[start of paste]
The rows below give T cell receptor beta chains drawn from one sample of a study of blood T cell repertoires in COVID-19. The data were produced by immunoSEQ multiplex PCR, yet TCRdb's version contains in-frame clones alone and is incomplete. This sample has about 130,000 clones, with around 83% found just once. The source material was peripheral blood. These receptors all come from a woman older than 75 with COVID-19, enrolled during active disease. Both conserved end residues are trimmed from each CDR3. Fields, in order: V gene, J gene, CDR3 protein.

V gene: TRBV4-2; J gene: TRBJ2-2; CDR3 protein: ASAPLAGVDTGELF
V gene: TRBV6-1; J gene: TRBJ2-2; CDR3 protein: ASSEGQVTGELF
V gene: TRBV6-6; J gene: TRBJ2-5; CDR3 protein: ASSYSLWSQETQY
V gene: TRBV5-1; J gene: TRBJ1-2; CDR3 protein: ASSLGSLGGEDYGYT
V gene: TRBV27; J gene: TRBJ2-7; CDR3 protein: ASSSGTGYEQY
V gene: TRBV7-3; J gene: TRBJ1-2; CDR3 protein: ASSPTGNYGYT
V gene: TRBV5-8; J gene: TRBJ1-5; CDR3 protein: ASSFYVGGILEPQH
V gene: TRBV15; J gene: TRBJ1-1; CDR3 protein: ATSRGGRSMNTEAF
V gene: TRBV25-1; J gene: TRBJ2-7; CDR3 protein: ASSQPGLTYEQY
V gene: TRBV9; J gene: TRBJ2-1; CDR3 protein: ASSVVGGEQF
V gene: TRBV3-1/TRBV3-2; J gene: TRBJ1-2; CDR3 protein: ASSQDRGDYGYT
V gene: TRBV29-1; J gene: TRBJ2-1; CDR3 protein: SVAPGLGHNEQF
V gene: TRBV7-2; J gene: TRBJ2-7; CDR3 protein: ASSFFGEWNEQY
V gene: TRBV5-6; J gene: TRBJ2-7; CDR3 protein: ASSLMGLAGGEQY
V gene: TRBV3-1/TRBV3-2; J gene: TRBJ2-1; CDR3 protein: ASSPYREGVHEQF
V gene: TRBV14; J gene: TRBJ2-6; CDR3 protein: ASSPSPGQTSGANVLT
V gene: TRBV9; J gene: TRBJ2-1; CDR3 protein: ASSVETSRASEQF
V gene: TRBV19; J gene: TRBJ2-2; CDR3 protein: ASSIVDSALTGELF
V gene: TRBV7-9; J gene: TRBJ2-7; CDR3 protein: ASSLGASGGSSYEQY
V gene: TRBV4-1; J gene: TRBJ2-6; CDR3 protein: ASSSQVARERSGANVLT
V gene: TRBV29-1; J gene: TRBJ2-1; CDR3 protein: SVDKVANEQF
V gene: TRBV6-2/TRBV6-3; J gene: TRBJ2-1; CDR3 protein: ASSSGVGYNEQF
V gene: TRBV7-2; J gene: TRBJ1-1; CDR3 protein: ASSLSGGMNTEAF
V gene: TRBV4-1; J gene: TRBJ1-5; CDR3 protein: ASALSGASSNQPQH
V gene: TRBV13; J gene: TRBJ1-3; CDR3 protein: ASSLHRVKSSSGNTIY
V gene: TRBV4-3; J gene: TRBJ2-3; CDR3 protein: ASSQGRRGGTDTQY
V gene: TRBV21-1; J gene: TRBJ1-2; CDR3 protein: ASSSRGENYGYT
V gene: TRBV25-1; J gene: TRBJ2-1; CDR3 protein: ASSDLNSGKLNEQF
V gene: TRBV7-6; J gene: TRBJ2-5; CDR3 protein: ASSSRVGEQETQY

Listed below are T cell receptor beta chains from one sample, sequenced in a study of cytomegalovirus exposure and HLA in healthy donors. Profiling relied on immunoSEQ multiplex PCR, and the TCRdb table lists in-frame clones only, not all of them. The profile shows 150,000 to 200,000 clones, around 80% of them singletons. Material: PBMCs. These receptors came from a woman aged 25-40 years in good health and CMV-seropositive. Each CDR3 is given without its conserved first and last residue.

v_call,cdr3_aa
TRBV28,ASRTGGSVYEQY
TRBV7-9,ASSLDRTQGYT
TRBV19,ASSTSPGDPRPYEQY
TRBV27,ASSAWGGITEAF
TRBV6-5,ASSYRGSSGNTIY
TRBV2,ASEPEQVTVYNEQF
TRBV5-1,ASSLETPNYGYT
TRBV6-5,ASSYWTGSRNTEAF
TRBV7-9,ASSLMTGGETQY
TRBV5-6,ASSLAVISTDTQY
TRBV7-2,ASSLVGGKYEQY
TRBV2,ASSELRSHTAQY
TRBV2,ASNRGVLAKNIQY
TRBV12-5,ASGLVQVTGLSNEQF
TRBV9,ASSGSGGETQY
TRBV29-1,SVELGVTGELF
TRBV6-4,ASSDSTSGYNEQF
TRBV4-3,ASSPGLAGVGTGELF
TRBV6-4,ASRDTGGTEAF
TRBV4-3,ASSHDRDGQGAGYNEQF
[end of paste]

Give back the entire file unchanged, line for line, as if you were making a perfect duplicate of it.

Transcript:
The rows below give T cell receptor beta chains drawn from one sample of a study of blood T cell repertoires in COVID-19. The data were produced by immunoSEQ multiplex PCR, yet TCRdb's version contains in-frame clones alone and is incomplete. This sample has about 130,000 clones, with around 83% found just once. The source material was peripheral blood. These receptors all come from a woman older than 75 with COVID-19, enrolled during active disease. Both conserved end residues are trimmed from each CDR3. Fields, in order: V gene, J gene, CDR3 protein.

V gene: TRBV4-2; J gene: TRBJ2-2; CDR3 protein: ASAPLAGVDTGELF
V gene: TRBV6-1; J gene: TRBJ2-2; CDR3 protein: ASSEGQVTGELF
V gene: TRBV6-6; J gene: TRBJ2-5; CDR3 protein: ASSYSLWSQETQY
V gene: TRBV5-1; J gene: TRBJ1-2; CDR3 protein: ASSLGSLGGEDYGYT
V gene: TRBV27; J gene: TRBJ2-7; CDR3 protein: ASSSGTGYEQY
V gene: TRBV7-3; J gene: TRBJ1-2; CDR3 protein: ASSPTGNYGYT
V gene: TRBV5-8; J gene: TRBJ1-5; CDR3 protein: ASSFYVGGILEPQH
V gene: TRBV15; J gene: TRBJ1-1; CDR3 protein: ATSRGGRSMNTEAF
V gene: TRBV25-1; J gene: TRBJ2-7; CDR3 protein: ASSQPGLTYEQY
V gene: TRBV9; J gene: TRBJ2-1; CDR3 protein: ASSVVGGEQF
V gene: TRBV3-1/TRBV3-2; J gene: TRBJ1-2; CDR3 protein: ASSQDRGDYGYT
V gene: TRBV29-1; J gene: TRBJ2-1; CDR3 protein: SVAPGLGHNEQF
V gene: TRBV7-2; J gene: TRBJ2-7; CDR3 protein: ASSFFGEWNEQY
V gene: TRBV5-6; J gene: TRBJ2-7; CDR3 protein: ASSLMGLAGGEQY
V gene: TRBV3-1/TRBV3-2; J gene: TRBJ2-1; CDR3 protein: ASSPYREGVHEQF
V gene: TRBV14; J gene: TRBJ2-6; CDR3 protein: ASSPSPGQTSGANVLT
V gene: TRBV9; J gene: TRBJ2-1; CDR3 protein: ASSVETSRASEQF
V gene: TRBV19; J gene: TRBJ2-2; CDR3 protein: ASSIVDSALTGELF
V gene: TRBV7-9; J gene: TRBJ2-7; CDR3 protein: ASSLGASGGSSYEQY
V gene: TRBV4-1; J gene: TRBJ2-6; CDR3 protein: ASSSQVARERSGANVLT
V gene: TRBV29-1; J gene: TRBJ2-1; CDR3 protein: SVDKVANEQF
V gene: TRBV6-2/TRBV6-3; J gene: TRBJ2-1; CDR3 protein: ASSSGVGYNEQF
V gene: TRBV7-2; J gene: TRBJ1-1; CDR3 protein: ASSLSGGMNTEAF
V gene: TRBV4-1; J gene: TRBJ1-5; CDR3 protein: ASALSGASSNQPQH
V gene: TRBV13; J gene: TRBJ1-3; CDR3 protein: ASSLHRVKSSSGNTIY
V gene: TRBV4-3; J gene: TRBJ2-3; CDR3 protein: ASSQGRRGGTDTQY
V gene: TRBV21-1; J gene: TRBJ1-2; CDR3 protein: ASSSRGENYGYT
V gene: TRBV25-1; J gene: TRBJ2-1; CDR3 protein: ASSDLNSGKLNEQF
V gene: TRBV7-6; J gene: TRBJ2-5; CDR3 protein: ASSSRVGEQETQY

Listed below are T cell receptor beta chains from one sample, sequenced in a study of cytomegalovirus exposure and HLA in healthy donors. Profiling relied on immunoSEQ multiplex PCR, and the TCRdb table lists in-frame clones only, not all of them. The profile shows 150,000 to 200,000 clones, around 80% of them singletons. Material: PBMCs. These receptors came from a woman aged 25-40 years in good health and CMV-seropositive. Each CDR3 is given without its conserved first and last residue.

v_call,cdr3_aa
TRBV28,ASRTGGSVYEQY
TRBV7-9,ASSLDRTQGYT
TRBV19,ASSTSPGDPRPYEQY
TRBV27,ASSAWGGITEAF
TRBV6-5,ASSYRGSSGNTIY
TRBV2,ASEPEQVTVYNEQF
TRBV5-1,ASSLETPNYGYT
TRBV6-5,ASSYWTGSRNTEAF
TRBV7-9,ASSLMTGGETQY
TRBV5-6,ASSLAVISTDTQY
TRBV7-2,ASSLVGGKYEQY
TRBV2,ASSELRSHTAQY
TRBV2,ASNRGVLAKNIQY
TRBV12-5,ASGLVQVTGLSNEQF
TRBV9,ASSGSGGETQY
TRBV29-1,SVELGVTGELF
TRBV6-4,ASSDSTSGYNEQF
TRBV4-3,ASSPGLAGVGTGELF
TRBV6-4,ASRDTGGTEAF
TRBV4-3,ASSHDRDGQGAGYNEQF